The Anebellum South

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Prior to the Civil War the antebellum South was structured by a class system. The particular class system used by the south was a structure of social rankings. Typically, this system was dependent on how much land, as well as slaves one owned. Then based off of those requirements there were then six specific classes that one would fall into.
For starters, the most elite and smallest of the classes containing less than five percent of the population were the aristocratic planters. The men of this group had large cotton plantations and they owned at least 20 or more slaves making them very wealthy figures. Due to their wealthy stance and the fact that they grew up with slavery they were able to become very influential, trusted figures to the
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This class was not able to vote since they had no land nor slaves. This was not fair to them because they greatly opposed the beliefs and ideas of the upper, wealthier classes. Many of the members of this class often became very sick and malnourished and died fairly young. Except, if they were lucky enough to avoid death they would have to settle for slave like jobs. The men of this class often had no families and had to rely on themselves to find a job and make income. Therefore, they often became white slaves in a sense because they would go and work for the Yeoman farmers or other upper classes. They would take labor intensive jobs just to make ends meet. However, if they did have families they would often send them off to work to try and support the family as…show more content…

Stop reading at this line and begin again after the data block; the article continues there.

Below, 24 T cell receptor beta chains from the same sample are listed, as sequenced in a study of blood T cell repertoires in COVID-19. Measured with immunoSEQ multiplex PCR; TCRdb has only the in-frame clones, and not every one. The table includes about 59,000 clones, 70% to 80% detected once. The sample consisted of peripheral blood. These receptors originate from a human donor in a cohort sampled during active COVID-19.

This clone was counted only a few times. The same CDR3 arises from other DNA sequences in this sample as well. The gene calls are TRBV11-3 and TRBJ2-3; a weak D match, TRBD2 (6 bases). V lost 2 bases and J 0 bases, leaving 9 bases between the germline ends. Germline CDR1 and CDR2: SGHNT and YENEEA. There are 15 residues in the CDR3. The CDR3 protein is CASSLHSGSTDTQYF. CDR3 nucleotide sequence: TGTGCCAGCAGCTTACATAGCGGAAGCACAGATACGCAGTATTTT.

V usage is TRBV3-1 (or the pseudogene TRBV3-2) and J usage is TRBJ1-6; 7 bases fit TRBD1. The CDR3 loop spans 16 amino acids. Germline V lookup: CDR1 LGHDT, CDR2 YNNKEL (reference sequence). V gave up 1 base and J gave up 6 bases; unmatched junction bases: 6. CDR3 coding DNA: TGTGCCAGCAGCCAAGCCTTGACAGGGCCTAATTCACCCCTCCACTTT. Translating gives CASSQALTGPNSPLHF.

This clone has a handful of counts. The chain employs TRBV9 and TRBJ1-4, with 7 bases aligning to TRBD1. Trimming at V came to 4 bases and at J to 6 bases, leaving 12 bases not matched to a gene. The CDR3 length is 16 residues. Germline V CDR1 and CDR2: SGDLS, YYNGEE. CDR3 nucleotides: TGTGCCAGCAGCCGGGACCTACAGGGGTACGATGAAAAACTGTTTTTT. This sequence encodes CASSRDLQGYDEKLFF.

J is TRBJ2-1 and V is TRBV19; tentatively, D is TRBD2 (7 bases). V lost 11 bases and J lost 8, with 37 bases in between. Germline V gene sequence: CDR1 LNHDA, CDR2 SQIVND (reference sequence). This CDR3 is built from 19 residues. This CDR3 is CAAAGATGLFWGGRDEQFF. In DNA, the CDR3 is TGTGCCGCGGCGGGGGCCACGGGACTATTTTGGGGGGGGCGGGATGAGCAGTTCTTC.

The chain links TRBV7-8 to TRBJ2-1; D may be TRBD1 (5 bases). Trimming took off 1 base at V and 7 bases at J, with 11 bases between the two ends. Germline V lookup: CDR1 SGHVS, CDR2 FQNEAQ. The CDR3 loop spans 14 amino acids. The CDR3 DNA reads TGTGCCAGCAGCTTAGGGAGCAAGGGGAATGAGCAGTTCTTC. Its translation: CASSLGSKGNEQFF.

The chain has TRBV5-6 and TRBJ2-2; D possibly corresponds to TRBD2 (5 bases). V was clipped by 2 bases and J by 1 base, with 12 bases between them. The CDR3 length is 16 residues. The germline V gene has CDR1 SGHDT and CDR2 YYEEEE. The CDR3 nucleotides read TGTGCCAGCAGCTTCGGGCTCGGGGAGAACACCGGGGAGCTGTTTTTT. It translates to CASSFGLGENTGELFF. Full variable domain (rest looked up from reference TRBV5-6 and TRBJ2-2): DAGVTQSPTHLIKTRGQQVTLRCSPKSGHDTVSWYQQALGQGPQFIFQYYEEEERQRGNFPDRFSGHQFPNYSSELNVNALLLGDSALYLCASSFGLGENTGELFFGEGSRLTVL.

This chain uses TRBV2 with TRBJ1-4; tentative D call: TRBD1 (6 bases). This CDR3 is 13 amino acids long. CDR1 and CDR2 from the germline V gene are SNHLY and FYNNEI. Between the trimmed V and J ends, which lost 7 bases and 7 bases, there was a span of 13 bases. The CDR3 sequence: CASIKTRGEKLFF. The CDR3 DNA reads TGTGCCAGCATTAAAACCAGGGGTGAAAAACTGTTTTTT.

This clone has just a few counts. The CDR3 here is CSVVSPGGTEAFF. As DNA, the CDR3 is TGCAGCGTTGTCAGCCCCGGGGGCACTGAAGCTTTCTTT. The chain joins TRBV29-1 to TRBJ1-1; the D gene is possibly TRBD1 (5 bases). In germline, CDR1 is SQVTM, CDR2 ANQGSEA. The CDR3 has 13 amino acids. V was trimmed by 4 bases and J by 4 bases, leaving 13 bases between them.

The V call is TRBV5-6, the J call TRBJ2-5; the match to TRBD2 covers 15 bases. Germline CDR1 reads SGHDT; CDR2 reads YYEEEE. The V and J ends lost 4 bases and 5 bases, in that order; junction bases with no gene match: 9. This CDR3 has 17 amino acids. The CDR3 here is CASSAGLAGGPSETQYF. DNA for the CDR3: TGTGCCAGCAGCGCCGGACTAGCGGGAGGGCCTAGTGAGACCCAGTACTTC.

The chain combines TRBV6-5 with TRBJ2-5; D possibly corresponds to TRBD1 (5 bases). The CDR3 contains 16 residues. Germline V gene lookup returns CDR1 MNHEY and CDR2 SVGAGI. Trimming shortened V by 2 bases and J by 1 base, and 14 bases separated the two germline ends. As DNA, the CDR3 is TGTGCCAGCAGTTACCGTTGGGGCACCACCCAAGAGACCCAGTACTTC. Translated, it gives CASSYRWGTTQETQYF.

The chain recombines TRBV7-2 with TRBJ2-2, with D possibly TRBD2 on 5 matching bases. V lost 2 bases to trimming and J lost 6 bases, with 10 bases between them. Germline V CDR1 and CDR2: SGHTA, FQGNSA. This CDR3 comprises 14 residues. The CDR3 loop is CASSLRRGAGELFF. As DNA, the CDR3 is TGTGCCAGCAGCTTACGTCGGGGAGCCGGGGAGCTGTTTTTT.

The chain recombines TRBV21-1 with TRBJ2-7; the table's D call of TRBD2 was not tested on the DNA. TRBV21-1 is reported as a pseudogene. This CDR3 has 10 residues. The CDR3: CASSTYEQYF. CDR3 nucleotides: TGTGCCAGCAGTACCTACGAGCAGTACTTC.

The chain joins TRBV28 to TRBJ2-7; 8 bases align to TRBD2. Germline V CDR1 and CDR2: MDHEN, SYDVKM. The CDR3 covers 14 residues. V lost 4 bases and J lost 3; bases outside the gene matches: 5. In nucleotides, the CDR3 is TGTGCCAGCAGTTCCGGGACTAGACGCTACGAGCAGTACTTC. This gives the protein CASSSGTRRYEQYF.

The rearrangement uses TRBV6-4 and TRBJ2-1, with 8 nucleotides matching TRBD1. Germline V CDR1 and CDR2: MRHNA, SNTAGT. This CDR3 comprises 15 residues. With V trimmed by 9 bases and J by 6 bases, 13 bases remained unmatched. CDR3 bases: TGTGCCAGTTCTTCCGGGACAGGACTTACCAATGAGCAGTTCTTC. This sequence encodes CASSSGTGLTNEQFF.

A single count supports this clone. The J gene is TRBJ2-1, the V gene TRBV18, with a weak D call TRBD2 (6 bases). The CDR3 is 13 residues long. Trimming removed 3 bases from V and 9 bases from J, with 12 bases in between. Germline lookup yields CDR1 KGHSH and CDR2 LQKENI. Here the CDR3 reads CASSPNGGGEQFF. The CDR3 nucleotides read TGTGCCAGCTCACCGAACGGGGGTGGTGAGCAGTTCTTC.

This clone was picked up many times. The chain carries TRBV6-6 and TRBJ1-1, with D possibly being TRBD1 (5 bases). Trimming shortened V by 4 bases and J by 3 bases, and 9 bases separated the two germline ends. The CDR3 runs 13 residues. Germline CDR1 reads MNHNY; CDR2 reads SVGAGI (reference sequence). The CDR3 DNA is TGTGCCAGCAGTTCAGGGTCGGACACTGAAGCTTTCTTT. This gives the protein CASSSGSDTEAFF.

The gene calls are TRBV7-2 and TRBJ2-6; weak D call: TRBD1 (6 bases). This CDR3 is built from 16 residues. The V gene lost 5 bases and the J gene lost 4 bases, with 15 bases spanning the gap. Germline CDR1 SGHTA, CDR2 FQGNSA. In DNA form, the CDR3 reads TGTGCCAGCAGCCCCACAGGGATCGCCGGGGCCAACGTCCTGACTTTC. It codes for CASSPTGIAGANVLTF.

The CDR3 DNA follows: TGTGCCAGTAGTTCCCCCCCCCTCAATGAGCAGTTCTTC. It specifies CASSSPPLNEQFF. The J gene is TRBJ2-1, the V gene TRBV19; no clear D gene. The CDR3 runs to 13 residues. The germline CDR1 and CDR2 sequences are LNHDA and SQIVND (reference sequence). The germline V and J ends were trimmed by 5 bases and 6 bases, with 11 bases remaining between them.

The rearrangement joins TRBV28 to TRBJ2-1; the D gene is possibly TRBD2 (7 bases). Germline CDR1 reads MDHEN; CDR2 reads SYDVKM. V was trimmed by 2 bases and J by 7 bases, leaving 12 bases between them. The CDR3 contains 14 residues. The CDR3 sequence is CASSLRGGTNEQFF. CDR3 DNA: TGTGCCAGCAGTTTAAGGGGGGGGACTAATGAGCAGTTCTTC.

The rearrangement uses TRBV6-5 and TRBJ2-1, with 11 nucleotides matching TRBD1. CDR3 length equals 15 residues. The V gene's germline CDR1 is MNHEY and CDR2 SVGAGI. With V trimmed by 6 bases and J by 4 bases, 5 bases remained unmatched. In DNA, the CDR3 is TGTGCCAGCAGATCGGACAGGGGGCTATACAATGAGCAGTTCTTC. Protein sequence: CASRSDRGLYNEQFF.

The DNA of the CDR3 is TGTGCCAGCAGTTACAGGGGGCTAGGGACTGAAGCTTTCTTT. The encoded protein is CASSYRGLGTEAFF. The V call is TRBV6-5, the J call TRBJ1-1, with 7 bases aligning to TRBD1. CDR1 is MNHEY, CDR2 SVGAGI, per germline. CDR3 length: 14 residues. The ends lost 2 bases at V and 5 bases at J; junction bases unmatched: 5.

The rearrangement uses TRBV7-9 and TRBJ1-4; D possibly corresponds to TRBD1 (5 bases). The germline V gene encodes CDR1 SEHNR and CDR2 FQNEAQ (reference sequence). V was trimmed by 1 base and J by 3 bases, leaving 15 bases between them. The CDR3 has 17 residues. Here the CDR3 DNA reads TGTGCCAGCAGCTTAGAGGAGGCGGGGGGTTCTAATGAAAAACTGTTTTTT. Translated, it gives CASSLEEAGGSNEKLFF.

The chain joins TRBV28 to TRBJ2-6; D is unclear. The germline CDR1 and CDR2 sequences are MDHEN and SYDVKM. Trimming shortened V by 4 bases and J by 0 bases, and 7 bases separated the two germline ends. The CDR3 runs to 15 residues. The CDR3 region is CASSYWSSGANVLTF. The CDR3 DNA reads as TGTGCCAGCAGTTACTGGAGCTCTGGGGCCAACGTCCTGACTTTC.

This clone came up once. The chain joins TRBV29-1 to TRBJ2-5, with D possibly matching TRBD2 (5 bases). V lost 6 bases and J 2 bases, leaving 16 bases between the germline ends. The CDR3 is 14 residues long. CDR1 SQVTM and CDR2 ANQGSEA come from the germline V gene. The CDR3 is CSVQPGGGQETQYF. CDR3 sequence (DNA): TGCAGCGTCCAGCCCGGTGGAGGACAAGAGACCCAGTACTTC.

The Freed blacks and slaves dis not like the upper classes or even the poor whites. They felt oppressed by the upper class and despised the poor whites for taking their jobs. Some of the freed blacks would flee to the north to be protected by the Emancipation Proclamation, but even in the north there was hostility regarding African Americans. So, many freed blacks stayed in the south because they had the chance to finally own their own land and could sign labor contracts to work for actual wages. Except, sometimes they would be kidnapped and forced back into slavery because many upper class whites felt they were not worthy of being in a social class nor free. Therefore, many freed blacks faced harsh treatments and did not have an easy life. The freed black population had to live in certain areas, could not vote, testify, nor attend school. Ultimately, for many freed blacks it felt like they were still slaves. The slave population was also not considered a real class and had their own struggles of working for the upper-class and not receiving any basic human
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